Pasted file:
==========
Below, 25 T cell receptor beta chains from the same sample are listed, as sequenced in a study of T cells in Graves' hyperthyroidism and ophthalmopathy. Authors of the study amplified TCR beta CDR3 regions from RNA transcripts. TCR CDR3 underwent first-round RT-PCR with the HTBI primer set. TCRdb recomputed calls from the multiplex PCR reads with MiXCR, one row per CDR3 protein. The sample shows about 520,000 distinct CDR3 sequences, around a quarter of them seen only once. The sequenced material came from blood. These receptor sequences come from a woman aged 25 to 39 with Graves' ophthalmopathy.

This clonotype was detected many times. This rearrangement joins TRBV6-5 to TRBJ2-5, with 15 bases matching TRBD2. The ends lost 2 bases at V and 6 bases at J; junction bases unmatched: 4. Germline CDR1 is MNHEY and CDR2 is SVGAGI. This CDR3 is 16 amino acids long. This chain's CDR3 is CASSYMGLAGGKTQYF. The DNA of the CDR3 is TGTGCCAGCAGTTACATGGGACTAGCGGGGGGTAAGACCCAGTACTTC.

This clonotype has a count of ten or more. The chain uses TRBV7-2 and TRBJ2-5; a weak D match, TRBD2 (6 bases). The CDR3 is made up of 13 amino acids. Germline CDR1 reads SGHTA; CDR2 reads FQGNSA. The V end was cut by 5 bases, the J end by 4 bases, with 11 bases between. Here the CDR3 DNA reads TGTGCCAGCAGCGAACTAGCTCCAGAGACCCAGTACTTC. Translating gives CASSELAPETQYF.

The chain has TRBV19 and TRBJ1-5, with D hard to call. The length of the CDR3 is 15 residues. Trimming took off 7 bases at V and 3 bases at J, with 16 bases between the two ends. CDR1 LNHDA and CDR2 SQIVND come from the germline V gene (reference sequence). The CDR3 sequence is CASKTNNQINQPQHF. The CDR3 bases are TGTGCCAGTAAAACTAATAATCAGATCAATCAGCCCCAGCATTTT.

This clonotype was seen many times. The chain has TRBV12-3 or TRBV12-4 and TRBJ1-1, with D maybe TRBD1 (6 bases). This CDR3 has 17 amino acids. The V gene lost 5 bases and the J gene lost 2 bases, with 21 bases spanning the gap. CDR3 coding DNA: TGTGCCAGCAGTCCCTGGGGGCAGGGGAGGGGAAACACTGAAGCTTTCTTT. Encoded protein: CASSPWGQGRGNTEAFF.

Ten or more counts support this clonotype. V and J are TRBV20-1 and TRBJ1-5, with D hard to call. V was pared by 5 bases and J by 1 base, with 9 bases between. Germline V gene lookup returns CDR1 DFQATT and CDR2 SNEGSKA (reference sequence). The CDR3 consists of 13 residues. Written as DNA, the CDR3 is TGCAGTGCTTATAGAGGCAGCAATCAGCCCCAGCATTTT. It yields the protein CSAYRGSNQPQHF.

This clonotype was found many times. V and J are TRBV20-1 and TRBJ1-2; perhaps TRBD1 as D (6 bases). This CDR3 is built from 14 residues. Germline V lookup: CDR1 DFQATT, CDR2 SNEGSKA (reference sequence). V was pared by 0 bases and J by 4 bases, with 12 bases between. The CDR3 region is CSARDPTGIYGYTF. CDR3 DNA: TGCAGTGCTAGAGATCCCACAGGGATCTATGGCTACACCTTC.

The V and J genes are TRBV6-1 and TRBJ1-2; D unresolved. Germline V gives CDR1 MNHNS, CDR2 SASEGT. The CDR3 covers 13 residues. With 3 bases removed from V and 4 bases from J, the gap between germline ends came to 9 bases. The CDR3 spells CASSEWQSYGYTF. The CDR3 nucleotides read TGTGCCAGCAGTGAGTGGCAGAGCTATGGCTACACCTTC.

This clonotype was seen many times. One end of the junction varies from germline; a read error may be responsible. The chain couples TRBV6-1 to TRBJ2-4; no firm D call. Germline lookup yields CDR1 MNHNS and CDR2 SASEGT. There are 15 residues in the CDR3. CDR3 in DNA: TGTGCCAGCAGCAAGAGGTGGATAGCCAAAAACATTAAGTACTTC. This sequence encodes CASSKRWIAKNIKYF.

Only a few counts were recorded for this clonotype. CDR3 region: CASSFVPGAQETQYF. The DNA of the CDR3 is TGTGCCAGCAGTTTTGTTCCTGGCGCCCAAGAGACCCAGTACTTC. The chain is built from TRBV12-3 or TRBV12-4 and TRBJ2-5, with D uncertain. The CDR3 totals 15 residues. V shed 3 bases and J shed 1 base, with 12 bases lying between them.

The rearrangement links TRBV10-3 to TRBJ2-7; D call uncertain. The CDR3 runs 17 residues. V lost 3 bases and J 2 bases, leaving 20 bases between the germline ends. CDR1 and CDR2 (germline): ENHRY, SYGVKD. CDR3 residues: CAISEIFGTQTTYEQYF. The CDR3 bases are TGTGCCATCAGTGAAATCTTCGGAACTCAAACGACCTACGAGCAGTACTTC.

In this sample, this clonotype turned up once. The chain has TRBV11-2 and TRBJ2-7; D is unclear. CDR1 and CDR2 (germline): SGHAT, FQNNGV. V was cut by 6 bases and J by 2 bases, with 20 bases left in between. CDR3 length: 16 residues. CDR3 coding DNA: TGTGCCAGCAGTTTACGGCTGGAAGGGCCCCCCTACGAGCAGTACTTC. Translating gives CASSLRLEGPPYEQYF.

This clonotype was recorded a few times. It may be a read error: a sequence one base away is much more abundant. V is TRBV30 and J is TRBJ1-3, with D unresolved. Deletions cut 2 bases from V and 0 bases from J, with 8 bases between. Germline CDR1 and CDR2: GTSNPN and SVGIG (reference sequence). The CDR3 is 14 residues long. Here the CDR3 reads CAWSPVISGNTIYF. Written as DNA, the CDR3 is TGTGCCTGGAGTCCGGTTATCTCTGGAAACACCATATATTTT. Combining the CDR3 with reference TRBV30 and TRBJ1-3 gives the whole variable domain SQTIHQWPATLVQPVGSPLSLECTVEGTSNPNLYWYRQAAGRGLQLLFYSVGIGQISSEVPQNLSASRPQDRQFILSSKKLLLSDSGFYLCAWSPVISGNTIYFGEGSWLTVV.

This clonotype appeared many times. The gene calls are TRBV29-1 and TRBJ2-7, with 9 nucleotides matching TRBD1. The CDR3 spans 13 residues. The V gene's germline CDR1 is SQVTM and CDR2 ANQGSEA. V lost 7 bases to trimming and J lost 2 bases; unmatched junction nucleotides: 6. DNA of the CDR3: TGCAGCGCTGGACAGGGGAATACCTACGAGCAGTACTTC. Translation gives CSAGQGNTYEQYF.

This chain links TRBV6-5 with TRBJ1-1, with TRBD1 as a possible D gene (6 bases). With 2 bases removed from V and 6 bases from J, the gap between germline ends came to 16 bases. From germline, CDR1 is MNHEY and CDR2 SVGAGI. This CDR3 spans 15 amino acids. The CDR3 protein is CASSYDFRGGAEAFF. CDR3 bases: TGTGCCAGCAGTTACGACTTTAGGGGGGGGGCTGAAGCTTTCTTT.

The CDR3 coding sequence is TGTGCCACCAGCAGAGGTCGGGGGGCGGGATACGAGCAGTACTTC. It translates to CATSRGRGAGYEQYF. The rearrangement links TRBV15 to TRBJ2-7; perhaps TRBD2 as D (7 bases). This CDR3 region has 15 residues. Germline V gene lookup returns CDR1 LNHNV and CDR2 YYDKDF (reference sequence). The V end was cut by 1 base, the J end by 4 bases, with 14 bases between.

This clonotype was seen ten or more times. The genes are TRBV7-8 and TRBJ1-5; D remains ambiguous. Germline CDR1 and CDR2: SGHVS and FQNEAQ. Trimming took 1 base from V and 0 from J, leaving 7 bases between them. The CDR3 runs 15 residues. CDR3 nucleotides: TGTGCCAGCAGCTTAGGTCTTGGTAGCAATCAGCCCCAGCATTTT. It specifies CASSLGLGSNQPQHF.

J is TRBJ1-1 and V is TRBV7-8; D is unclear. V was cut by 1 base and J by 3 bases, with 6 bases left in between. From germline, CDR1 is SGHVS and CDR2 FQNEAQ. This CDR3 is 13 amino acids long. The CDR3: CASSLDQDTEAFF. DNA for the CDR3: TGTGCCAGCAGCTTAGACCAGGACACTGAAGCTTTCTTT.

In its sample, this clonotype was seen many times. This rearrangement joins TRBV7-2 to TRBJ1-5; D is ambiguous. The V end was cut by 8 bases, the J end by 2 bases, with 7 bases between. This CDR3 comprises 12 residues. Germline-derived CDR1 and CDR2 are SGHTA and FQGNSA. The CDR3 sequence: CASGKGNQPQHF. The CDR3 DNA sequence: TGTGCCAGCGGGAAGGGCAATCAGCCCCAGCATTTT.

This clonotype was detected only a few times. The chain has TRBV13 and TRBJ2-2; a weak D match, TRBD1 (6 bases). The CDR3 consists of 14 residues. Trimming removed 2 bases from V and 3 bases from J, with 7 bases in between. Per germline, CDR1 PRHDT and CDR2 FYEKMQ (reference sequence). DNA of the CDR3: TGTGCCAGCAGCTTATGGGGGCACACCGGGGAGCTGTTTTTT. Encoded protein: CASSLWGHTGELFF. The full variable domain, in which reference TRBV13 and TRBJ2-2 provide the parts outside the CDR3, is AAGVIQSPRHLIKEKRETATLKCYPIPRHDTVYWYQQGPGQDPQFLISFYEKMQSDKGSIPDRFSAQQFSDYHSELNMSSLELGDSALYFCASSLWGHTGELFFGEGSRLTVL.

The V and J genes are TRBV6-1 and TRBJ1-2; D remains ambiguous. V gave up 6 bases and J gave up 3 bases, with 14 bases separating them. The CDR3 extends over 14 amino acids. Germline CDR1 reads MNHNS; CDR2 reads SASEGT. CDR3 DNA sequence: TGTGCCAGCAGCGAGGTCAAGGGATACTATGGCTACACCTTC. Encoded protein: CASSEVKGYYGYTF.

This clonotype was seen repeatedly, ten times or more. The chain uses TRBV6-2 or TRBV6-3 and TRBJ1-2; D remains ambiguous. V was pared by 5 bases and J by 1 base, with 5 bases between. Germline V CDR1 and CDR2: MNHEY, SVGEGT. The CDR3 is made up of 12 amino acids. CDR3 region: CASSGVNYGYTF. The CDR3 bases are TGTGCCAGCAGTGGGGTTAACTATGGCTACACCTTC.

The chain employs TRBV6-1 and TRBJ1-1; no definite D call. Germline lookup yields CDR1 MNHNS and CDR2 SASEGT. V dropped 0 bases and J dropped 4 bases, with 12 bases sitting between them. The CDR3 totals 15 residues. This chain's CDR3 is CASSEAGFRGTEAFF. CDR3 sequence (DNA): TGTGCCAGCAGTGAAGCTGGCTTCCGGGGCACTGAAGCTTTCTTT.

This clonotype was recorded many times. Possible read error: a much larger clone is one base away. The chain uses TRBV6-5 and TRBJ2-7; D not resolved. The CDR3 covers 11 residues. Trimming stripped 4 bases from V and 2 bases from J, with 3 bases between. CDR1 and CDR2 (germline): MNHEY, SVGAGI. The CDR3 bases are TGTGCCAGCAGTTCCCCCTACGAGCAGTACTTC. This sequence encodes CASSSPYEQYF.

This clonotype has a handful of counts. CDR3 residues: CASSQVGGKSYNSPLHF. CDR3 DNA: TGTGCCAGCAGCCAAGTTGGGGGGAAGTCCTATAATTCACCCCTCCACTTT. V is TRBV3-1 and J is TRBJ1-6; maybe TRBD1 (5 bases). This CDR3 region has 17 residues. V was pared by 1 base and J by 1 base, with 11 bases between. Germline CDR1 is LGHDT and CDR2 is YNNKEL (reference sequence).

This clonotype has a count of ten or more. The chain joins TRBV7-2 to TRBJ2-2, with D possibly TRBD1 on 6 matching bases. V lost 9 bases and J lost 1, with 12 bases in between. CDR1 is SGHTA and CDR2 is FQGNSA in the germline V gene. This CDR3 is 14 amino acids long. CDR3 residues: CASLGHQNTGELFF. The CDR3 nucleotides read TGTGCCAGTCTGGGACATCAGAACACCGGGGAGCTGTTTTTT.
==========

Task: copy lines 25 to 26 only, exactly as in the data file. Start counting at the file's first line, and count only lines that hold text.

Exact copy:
This clonotype has a handful of counts. CDR3 residues: CASSQVGGKSYNSPLHF. CDR3 DNA: TGTGCCAGCAGCCAAGTTGGGGGGAAGTCCTATAATTCACCCCTCCACTTT. V is TRBV3-1 and J is TRBJ1-6; maybe TRBD1 (5 bases). This CDR3 region has 17 residues. V was pared by 1 base and J by 1 base, with 11 bases between. Germline CDR1 is LGHDT and CDR2 is YNNKEL (reference sequence).

This clonotype has a count of ten or more. The chain joins TRBV7-2 to TRBJ2-2, with D possibly TRBD1 on 6 matching bases. V lost 9 bases and J lost 1, with 12 bases in between. CDR1 is SGHTA and CDR2 is FQGNSA in the germline V gene. This CDR3 is 14 amino acids long. CDR3 residues: CASLGHQNTGELFF. The CDR3 nucleotides read TGTGCCAGTCTGGGACATCAGAACACCGGGGAGCTGTTTTTT.